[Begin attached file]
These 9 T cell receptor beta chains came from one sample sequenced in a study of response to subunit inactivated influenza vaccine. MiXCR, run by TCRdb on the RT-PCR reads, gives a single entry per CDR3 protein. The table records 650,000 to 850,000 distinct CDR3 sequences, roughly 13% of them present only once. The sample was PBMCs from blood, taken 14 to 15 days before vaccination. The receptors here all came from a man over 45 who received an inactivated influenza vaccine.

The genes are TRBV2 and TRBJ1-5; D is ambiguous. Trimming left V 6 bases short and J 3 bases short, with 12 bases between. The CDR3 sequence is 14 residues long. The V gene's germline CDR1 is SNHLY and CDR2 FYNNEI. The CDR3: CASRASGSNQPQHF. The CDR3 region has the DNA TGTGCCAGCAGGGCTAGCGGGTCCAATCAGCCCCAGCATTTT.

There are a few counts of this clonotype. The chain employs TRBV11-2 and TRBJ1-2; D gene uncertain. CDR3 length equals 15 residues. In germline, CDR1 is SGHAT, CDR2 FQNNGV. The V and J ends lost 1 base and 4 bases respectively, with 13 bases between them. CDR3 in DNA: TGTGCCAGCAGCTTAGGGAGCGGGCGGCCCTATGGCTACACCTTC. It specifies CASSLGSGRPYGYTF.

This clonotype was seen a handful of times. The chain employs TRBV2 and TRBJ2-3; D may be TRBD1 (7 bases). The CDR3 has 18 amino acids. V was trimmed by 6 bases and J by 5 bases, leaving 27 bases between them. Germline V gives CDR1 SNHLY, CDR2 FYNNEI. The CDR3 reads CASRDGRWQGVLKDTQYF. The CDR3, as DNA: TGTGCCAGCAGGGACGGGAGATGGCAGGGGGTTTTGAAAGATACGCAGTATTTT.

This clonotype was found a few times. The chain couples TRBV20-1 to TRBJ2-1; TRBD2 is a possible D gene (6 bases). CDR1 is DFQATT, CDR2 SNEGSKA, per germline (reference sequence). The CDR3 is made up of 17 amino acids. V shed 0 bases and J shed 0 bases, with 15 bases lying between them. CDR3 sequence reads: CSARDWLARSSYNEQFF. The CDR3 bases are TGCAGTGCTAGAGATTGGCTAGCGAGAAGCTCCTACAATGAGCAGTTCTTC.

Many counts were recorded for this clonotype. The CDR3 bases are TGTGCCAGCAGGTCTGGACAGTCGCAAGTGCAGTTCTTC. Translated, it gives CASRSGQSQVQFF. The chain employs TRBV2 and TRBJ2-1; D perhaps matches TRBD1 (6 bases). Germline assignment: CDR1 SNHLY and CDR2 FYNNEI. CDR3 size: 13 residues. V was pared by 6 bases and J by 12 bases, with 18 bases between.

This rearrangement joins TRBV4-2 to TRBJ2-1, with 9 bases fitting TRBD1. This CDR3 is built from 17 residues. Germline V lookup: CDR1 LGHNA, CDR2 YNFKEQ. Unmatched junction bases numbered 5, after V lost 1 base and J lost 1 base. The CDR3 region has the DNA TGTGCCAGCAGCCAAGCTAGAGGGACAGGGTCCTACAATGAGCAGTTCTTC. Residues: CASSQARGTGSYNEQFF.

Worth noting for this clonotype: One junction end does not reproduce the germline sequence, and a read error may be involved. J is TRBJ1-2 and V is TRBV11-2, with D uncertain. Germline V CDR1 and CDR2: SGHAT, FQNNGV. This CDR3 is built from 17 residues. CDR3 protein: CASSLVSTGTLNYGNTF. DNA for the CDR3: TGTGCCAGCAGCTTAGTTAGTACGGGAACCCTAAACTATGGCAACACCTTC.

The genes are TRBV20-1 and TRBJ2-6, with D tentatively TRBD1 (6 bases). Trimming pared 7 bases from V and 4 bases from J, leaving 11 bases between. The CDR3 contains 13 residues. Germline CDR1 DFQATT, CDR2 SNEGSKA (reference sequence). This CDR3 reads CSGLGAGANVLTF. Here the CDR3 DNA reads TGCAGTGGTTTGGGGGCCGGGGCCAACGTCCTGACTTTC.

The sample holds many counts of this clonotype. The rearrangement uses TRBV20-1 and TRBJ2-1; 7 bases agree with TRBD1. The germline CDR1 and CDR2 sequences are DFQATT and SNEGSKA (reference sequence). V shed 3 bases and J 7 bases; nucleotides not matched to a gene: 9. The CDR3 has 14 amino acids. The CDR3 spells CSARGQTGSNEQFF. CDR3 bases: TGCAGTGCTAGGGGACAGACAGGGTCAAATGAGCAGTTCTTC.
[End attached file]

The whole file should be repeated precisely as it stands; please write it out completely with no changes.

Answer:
These 9 T cell receptor beta chains came from one sample sequenced in a study of response to subunit inactivated influenza vaccine. MiXCR, run by TCRdb on the RT-PCR reads, gives a single entry per CDR3 protein. The table records 650,000 to 850,000 distinct CDR3 sequences, roughly 13% of them present only once. The sample was PBMCs from blood, taken 14 to 15 days before vaccination. The receptors here all came from a man over 45 who received an inactivated influenza vaccine.

The genes are TRBV2 and TRBJ1-5; D is ambiguous. Trimming left V 6 bases short and J 3 bases short, with 12 bases between. The CDR3 sequence is 14 residues long. The V gene's germline CDR1 is SNHLY and CDR2 FYNNEI. The CDR3: CASRASGSNQPQHF. The CDR3 region has the DNA TGTGCCAGCAGGGCTAGCGGGTCCAATCAGCCCCAGCATTTT.

There are a few counts of this clonotype. The chain employs TRBV11-2 and TRBJ1-2; D gene uncertain. CDR3 length equals 15 residues. In germline, CDR1 is SGHAT, CDR2 FQNNGV. The V and J ends lost 1 base and 4 bases respectively, with 13 bases between them. CDR3 in DNA: TGTGCCAGCAGCTTAGGGAGCGGGCGGCCCTATGGCTACACCTTC. It specifies CASSLGSGRPYGYTF.

This clonotype was seen a handful of times. The chain employs TRBV2 and TRBJ2-3; D may be TRBD1 (7 bases). The CDR3 has 18 amino acids. V was trimmed by 6 bases and J by 5 bases, leaving 27 bases between them. Germline V gives CDR1 SNHLY, CDR2 FYNNEI. The CDR3 reads CASRDGRWQGVLKDTQYF. The CDR3, as DNA: TGTGCCAGCAGGGACGGGAGATGGCAGGGGGTTTTGAAAGATACGCAGTATTTT.

This clonotype was found a few times. The chain couples TRBV20-1 to TRBJ2-1; TRBD2 is a possible D gene (6 bases). CDR1 is DFQATT, CDR2 SNEGSKA, per germline (reference sequence). The CDR3 is made up of 17 amino acids. V shed 0 bases and J shed 0 bases, with 15 bases lying between them. CDR3 sequence reads: CSARDWLARSSYNEQFF. The CDR3 bases are TGCAGTGCTAGAGATTGGCTAGCGAGAAGCTCCTACAATGAGCAGTTCTTC.

Many counts were recorded for this clonotype. The CDR3 bases are TGTGCCAGCAGGTCTGGACAGTCGCAAGTGCAGTTCTTC. Translated, it gives CASRSGQSQVQFF. The chain employs TRBV2 and TRBJ2-1; D perhaps matches TRBD1 (6 bases). Germline assignment: CDR1 SNHLY and CDR2 FYNNEI. CDR3 size: 13 residues. V was pared by 6 bases and J by 12 bases, with 18 bases between.

This rearrangement joins TRBV4-2 to TRBJ2-1, with 9 bases fitting TRBD1. This CDR3 is built from 17 residues. Germline V lookup: CDR1 LGHNA, CDR2 YNFKEQ. Unmatched junction bases numbered 5, after V lost 1 base and J lost 1 base. The CDR3 region has the DNA TGTGCCAGCAGCCAAGCTAGAGGGACAGGGTCCTACAATGAGCAGTTCTTC. Residues: CASSQARGTGSYNEQFF.

Worth noting for this clonotype: One junction end does not reproduce the germline sequence, and a read error may be involved. J is TRBJ1-2 and V is TRBV11-2, with D uncertain. Germline V CDR1 and CDR2: SGHAT, FQNNGV. This CDR3 is built from 17 residues. CDR3 protein: CASSLVSTGTLNYGNTF. DNA for the CDR3: TGTGCCAGCAGCTTAGTTAGTACGGGAACCCTAAACTATGGCAACACCTTC.

The genes are TRBV20-1 and TRBJ2-6, with D tentatively TRBD1 (6 bases). Trimming pared 7 bases from V and 4 bases from J, leaving 11 bases between. The CDR3 contains 13 residues. Germline CDR1 DFQATT, CDR2 SNEGSKA (reference sequence). This CDR3 reads CSGLGAGANVLTF. Here the CDR3 DNA reads TGCAGTGGTTTGGGGGCCGGGGCCAACGTCCTGACTTTC.

The sample holds many counts of this clonotype. The rearrangement uses TRBV20-1 and TRBJ2-1; 7 bases agree with TRBD1. The germline CDR1 and CDR2 sequences are DFQATT and SNEGSKA (reference sequence). V shed 3 bases and J 7 bases; nucleotides not matched to a gene: 9. The CDR3 has 14 amino acids. The CDR3 spells CSARGQTGSNEQFF. CDR3 bases: TGCAGTGCTAGGGGACAGACAGGGTCAAATGAGCAGTTCTTC.